“I suppose so, yes.”

He heard her silently walk to the wall beside the door and pick up an object. Not likely to be a gun. A piece of wood or knife.

“You any good at hunting?” she asked through the door.

“Best there is.”

“’Best there is’ brings me a stag once he’s feeling better.”

“Yes, ma’am, he does,” he said.

She unlocked the door. He remained sitting for a few moments and then stood when he knew she was set in a safe place. He entered and found her facing him. She held a long, rusty sword in her hand.

“You won’t be needin’ that, ma’am. I’ll be no trouble.”

“We know that’s a lie,” she said. “Long as you bring me what you said and leave quick, there’ll be no problem.” She walked to the stove and shut the steel door. “Take them boots off. And don’t go thinking I can’t hear you if you sneak around without them. Make yourself known at all times.”

“I surely will. Thank you, ma’am. Mind if I set myself next to that stove?”

“Take your time. Suspect it’s cold out there.”

“Sure is.”

He sat on the floor again, with his back to the wall. He made no motion to remove clothing, but removed the boots. Shepherd sat and said nothing more as the woman finished her chores and disappeared into her room for the night. He lowered his hat over his eyes and slept until dawn.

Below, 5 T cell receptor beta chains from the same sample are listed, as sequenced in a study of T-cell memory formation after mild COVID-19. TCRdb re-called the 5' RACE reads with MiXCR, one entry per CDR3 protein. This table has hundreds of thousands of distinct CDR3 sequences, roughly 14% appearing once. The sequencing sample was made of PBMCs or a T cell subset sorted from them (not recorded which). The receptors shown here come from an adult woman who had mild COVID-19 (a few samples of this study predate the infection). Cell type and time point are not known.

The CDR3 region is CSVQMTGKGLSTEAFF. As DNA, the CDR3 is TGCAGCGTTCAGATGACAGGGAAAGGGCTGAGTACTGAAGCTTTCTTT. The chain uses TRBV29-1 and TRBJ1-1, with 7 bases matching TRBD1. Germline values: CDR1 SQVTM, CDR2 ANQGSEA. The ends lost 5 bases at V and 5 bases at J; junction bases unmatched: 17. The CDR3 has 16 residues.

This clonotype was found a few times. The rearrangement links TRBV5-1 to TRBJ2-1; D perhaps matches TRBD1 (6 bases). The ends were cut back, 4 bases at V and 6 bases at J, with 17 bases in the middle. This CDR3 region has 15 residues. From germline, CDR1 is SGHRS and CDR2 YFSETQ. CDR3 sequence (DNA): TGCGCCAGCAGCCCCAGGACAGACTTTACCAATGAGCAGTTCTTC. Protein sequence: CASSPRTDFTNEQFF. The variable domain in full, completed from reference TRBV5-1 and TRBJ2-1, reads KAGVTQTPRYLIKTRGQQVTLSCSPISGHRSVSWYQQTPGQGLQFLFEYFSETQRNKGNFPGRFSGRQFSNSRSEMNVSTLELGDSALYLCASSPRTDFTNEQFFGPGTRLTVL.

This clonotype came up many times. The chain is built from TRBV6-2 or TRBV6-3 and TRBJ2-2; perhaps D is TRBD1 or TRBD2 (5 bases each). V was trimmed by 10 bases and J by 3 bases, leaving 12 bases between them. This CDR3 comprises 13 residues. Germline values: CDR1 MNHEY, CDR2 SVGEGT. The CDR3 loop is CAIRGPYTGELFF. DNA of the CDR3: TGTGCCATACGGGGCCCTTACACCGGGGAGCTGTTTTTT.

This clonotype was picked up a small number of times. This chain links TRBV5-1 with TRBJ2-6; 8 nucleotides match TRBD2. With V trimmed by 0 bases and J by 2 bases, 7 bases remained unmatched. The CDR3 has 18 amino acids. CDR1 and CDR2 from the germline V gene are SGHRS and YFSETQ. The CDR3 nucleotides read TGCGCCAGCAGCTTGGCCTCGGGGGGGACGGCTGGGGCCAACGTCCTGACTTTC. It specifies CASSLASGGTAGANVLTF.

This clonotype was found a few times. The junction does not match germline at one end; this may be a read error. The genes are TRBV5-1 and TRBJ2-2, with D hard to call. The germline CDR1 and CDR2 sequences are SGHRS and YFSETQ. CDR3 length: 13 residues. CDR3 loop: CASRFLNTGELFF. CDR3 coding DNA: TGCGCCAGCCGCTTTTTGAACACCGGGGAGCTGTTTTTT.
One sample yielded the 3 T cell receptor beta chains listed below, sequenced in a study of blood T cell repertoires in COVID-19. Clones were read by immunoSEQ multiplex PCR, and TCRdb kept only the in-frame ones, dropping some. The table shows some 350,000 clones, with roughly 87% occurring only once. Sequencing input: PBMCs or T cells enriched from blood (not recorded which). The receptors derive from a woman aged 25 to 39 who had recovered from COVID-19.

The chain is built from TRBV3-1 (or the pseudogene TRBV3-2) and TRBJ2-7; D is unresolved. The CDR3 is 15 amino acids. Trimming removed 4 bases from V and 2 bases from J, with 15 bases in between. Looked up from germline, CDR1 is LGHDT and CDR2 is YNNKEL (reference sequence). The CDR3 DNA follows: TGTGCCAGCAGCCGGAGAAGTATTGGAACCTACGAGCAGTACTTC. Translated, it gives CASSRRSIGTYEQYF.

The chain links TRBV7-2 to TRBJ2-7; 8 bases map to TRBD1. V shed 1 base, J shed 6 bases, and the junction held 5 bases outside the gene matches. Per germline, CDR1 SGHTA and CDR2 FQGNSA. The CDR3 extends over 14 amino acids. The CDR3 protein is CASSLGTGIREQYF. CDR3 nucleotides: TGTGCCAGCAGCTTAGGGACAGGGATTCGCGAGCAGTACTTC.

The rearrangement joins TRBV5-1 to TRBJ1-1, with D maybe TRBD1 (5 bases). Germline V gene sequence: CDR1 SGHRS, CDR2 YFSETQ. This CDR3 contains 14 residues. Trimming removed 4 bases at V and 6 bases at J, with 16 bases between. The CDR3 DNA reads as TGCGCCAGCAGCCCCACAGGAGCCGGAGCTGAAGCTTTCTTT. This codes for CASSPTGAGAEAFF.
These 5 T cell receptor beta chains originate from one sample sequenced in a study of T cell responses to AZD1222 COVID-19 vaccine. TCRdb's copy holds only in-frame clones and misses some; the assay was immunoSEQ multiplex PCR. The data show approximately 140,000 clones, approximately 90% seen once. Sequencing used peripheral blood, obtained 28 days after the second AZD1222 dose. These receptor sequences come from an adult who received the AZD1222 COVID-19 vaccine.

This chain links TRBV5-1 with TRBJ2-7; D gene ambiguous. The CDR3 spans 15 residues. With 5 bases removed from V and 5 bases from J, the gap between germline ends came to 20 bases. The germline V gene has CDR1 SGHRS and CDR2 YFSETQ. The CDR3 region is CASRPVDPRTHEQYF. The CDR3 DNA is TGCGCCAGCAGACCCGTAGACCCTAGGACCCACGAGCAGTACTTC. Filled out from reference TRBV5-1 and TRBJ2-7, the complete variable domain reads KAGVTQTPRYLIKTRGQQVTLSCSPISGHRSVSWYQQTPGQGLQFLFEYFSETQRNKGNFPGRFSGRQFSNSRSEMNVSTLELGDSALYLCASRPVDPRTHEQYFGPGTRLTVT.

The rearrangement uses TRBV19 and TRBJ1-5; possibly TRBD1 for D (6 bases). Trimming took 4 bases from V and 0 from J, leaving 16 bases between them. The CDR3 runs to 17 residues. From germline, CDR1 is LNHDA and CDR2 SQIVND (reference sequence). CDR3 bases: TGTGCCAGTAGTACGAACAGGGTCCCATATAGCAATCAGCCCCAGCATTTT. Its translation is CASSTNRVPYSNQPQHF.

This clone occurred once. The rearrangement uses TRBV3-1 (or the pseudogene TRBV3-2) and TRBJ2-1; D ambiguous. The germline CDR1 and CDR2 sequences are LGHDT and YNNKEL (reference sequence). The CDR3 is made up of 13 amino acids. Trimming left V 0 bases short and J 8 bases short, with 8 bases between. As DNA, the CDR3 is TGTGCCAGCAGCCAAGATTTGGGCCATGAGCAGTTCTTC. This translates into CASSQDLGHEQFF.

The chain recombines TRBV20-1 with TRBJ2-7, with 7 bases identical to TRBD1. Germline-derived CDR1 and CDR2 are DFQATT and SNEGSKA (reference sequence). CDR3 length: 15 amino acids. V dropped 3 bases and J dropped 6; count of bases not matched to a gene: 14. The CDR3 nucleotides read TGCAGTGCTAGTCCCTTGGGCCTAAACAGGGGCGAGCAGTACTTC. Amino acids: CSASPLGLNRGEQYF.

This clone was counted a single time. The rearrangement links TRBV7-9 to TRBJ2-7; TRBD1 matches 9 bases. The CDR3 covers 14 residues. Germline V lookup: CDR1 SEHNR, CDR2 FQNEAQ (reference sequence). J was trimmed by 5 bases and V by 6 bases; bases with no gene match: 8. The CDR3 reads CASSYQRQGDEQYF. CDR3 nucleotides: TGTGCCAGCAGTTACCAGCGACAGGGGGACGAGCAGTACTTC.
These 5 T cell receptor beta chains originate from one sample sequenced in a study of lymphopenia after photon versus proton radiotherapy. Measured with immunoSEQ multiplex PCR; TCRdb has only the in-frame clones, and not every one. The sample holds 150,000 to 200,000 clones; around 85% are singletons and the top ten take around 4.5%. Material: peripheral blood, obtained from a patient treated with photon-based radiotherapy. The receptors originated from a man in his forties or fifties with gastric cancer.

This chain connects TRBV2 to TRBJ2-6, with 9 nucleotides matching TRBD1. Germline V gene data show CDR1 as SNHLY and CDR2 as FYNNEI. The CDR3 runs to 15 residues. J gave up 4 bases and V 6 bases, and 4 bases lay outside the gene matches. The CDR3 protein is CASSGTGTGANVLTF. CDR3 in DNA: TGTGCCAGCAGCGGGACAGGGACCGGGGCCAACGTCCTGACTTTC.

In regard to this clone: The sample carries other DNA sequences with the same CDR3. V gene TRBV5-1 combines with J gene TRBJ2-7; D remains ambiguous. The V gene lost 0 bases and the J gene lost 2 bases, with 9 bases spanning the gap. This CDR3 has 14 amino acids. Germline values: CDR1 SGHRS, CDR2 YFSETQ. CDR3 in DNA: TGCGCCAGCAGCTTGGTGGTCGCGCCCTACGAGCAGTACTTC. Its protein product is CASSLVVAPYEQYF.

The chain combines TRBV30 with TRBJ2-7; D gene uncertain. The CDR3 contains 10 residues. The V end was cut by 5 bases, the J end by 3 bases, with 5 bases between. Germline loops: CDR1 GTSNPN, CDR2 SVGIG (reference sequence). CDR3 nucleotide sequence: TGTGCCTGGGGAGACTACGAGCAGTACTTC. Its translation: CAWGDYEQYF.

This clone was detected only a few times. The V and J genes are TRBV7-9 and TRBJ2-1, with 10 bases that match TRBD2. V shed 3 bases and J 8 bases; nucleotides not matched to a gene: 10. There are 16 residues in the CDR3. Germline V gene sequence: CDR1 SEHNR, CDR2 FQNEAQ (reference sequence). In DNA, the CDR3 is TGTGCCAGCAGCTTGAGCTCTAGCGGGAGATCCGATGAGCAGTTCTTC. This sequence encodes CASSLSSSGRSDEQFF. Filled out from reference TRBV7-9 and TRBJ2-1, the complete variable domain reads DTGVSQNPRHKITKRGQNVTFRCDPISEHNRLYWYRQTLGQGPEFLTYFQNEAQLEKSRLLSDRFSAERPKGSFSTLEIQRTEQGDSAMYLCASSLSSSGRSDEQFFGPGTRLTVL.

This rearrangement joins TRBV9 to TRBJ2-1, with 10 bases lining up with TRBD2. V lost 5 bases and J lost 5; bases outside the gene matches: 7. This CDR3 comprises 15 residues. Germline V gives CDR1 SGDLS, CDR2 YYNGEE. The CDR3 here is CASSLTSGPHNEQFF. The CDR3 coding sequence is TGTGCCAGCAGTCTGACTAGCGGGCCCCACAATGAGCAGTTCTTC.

The Taste of Russian to a Party

Teódolo asked, “May I ask you a question?”

Melón mumbled something and nodded.

Teódolo stood and opened the blinds, avoiding Melón’s gaze. There was neither sun nor sign of calm. The street people beyond the wrought iron gates were trapped in the late afternoon march as they moved past and alongside each other politely and with great efficiency.

“I hope you will forgive me…” He stepped away from the window and faced Melón hesitantly. This was not peculiar behavior to Melón who was used to the tragedy of Teódolo’s face. The crenulations on the surface of his cheeks glistened from sunlight reflected off the surface of the glass table. “I just want to know if I may have a day off tomorrow.”

Melón spit out the wad of banana leaf he held in his mouth and eyed the old man warily. “And why do you need that?”

“My truck transmission is sticking, and I need to take a day to fix it.”

“What? Your truck transmission is bad? Well, I am sorry, Teódolo. I amsorry your miserable pile of rust is not working. You ingrate! You are already off work on Fridays, Saturdays, and Sundays! I pay you to take care of my daughter and that includes tomorrow. Now come here, now. Tell me about her day at school, or I’ll beat your ass.”